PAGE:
Volume 10 Supplement 1
Prevention and surgical treatment of lymphatic injuries in geriatric surgery
© Boccardo et al; licensee BioMed Central Ltd. 2010
Published: 19 May 2010
The rate of occurrence of post-operative complications after inguinal lymphadenectomy reported in Literature is of 6-40% for seromas or lymphocele, 2-4% for haematomas, 17-65% for wound dehiscence, 6-20% for wound infection and 22-80% for lymphoedema (1-3)
The problem of prevention of lymphatic injuries in geriatric surgery is extremely important if we think about the frequency of both early complications such as lymphorrhea, lymphocele, wound dehiscence and infections and late complications such as lymphangites and lymphedema. Nowadays, it is possible to identify patients at risk and prevent these lesions or treat them at an early stage. This study helps to demonstrate how important it is to integrate diagnostic and clinical findings in order to better understand how to properly identify patients at risk of lymphatic injuries and, therefore, when it is useful and proper to use prevention.
Material and methods
The authors’ experience includes 85 geriatric patients who underwent procedures to prevent and/or treat lymphatic injuries after trauma or surgery. The main causes of secondary lymphatic injuries are represented by surgical operations, irradiations, infections, traumas, metastatic lymphnodal involvement. The high risk surgical operations include: radical mastectomy, Wertheim-Meigs operation, oncologic operation in urology, abdominal surgery, lymphadenectomies in "critical sites" (groin and axilla). Other operations are represented by exeresis of lipomas in critical sites, saphenectomy, inguino-crural hernioplasty. Authors report their experiences in the prevention and treatment of lymphatic injuries after surgical operations and trauma in geriatrics. After an accurate diagnostic approach (also lymphoscintigraphy), prevention is based on different technical procedures among which microsurgical procedures. It is very important to follow-up the patient not only clinically but also by lymphoscintigraphy.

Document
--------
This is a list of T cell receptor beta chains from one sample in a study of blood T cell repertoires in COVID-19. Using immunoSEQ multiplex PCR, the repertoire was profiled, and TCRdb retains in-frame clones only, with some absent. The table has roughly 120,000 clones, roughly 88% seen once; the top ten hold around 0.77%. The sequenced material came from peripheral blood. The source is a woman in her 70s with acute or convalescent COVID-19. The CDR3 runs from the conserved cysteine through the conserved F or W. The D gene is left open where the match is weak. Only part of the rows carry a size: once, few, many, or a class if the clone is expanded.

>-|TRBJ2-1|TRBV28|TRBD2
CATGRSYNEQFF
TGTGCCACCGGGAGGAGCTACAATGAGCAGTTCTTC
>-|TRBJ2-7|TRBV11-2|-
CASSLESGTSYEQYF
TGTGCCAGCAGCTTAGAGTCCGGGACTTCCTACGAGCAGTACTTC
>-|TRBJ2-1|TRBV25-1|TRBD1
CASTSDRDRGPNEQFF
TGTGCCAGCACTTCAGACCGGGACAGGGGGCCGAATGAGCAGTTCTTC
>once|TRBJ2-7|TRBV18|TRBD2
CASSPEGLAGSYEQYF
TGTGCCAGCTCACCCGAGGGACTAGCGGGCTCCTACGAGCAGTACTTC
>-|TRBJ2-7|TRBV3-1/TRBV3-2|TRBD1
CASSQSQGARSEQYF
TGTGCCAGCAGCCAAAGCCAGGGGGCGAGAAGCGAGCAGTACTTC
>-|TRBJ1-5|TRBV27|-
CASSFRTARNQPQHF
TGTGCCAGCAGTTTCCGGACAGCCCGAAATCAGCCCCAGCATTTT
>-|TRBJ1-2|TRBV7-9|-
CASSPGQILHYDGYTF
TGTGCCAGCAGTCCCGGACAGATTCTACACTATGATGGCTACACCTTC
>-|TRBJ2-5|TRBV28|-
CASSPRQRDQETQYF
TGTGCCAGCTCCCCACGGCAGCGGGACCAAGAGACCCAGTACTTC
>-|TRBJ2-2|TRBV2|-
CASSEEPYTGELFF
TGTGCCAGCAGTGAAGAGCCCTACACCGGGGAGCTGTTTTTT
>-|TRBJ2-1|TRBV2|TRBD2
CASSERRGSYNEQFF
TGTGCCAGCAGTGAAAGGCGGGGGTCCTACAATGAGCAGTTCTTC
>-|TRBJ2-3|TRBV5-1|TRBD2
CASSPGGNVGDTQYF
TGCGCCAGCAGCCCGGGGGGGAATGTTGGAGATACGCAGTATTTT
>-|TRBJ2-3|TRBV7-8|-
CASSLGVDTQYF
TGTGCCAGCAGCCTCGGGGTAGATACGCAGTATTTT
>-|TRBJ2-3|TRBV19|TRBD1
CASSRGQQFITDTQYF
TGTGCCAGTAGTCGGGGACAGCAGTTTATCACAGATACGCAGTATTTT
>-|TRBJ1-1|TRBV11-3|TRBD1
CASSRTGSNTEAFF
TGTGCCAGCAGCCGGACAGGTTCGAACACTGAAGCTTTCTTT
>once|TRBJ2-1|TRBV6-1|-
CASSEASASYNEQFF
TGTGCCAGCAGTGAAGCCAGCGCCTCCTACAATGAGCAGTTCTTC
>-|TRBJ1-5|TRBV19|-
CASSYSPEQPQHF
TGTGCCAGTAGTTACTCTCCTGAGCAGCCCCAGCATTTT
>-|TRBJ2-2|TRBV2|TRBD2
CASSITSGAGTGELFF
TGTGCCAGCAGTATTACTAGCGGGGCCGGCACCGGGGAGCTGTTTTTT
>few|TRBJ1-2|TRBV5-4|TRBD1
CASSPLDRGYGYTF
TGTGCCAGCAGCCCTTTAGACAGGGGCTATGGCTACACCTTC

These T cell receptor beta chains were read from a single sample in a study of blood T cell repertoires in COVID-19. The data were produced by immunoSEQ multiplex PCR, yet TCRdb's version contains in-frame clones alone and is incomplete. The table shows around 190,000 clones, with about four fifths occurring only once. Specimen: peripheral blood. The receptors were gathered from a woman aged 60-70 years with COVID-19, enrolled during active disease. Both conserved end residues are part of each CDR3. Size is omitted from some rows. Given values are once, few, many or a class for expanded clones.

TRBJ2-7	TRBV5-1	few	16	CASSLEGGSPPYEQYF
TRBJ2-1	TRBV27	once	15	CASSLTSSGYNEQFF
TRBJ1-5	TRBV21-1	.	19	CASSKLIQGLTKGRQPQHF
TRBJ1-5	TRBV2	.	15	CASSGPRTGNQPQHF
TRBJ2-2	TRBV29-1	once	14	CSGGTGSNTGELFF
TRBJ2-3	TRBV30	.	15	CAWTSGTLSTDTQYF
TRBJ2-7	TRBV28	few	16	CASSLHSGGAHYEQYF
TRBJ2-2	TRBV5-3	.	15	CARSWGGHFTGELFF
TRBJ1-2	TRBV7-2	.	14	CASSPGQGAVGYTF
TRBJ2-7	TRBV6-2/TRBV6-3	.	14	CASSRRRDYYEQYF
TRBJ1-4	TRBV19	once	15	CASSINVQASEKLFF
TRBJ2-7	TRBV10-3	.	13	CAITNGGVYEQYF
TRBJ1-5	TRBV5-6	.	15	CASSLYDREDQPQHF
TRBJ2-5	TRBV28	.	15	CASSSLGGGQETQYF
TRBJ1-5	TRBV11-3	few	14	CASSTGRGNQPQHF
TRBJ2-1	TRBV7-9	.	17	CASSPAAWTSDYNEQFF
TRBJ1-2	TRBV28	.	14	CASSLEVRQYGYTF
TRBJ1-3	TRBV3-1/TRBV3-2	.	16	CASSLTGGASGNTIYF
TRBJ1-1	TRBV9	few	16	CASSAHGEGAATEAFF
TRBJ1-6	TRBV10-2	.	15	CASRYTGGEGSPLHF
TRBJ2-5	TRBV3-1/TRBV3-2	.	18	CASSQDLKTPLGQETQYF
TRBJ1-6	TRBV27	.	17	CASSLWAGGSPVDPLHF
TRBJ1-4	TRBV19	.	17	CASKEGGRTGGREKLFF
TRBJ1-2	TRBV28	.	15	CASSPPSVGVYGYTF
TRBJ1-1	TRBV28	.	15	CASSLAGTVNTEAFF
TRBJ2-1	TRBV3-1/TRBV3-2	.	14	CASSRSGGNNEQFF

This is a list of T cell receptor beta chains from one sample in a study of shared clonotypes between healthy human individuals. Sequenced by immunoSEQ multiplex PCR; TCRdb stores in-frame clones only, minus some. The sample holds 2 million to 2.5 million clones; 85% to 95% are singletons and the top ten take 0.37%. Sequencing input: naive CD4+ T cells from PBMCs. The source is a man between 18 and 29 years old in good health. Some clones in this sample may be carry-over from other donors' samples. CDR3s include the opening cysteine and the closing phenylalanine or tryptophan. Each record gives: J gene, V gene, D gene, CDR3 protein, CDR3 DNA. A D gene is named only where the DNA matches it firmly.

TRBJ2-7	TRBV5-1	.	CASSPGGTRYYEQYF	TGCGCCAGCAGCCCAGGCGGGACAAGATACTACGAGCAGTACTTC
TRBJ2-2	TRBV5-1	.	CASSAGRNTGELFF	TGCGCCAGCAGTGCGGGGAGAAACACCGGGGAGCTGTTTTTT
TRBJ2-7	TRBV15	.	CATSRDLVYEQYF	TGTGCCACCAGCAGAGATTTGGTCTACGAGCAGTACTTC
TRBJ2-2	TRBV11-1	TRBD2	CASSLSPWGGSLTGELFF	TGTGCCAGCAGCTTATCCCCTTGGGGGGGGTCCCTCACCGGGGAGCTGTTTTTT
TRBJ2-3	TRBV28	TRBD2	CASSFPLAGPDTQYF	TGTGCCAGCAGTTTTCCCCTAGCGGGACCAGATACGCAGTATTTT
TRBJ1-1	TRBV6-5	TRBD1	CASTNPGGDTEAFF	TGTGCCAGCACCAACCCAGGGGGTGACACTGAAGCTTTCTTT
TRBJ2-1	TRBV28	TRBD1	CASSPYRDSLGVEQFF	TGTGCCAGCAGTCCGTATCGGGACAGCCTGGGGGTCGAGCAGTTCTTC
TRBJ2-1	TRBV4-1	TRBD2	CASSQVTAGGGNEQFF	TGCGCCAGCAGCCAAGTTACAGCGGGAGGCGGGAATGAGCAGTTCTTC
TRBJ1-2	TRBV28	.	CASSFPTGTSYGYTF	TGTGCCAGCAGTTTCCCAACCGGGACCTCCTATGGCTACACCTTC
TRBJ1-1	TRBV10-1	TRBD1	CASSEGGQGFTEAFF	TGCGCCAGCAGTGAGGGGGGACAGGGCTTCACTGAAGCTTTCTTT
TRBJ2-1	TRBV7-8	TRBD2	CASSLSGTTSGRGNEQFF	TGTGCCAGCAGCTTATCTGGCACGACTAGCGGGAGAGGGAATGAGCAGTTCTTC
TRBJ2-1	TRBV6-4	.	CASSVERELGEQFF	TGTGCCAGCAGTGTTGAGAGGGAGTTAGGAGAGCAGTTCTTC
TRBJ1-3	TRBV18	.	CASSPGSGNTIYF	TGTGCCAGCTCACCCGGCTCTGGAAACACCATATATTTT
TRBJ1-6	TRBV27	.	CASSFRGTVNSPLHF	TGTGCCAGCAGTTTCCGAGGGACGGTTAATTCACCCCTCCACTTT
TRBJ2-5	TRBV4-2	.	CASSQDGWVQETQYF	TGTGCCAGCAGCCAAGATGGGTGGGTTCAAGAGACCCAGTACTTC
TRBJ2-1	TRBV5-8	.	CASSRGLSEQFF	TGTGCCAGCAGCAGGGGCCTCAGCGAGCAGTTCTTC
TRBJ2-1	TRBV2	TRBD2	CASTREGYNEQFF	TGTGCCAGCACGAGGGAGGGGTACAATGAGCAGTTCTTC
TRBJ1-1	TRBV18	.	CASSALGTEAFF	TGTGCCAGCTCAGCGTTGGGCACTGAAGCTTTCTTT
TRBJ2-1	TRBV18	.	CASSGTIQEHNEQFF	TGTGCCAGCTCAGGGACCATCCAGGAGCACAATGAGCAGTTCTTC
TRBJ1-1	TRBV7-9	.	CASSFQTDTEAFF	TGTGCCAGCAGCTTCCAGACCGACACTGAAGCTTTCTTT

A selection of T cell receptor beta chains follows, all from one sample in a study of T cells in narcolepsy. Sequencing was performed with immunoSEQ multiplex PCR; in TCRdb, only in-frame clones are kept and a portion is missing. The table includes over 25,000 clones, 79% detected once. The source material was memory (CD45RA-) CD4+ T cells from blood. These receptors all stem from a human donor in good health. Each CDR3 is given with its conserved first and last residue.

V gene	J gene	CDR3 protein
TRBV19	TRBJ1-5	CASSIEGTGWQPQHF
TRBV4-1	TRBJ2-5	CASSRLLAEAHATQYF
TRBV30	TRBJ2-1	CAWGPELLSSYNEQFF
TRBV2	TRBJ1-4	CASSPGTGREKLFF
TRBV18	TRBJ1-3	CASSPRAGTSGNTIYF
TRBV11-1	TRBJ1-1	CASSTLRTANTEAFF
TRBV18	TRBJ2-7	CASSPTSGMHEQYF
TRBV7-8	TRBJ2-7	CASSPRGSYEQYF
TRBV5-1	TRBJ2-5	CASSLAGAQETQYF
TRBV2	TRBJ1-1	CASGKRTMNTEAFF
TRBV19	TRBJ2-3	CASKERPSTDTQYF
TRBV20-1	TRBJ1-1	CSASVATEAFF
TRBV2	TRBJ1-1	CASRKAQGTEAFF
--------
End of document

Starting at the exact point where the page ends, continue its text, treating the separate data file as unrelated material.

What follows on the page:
A protocol of prevention was identified of secondary limb lymphedema that included , from the diagnostic point of view, lymphoscintigraphy and, as concerns therapy, it also recognized the role of early microsurgery. It is necessary to accurately follow-up the patient who has undergone an operation at risk for the appearance of lymphatic complications especially in geriatric age and, even better, to assess clinically and by lymphoscintigraphy the patient before surgical operation.
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This article is published under license to BioMed Central Ltd.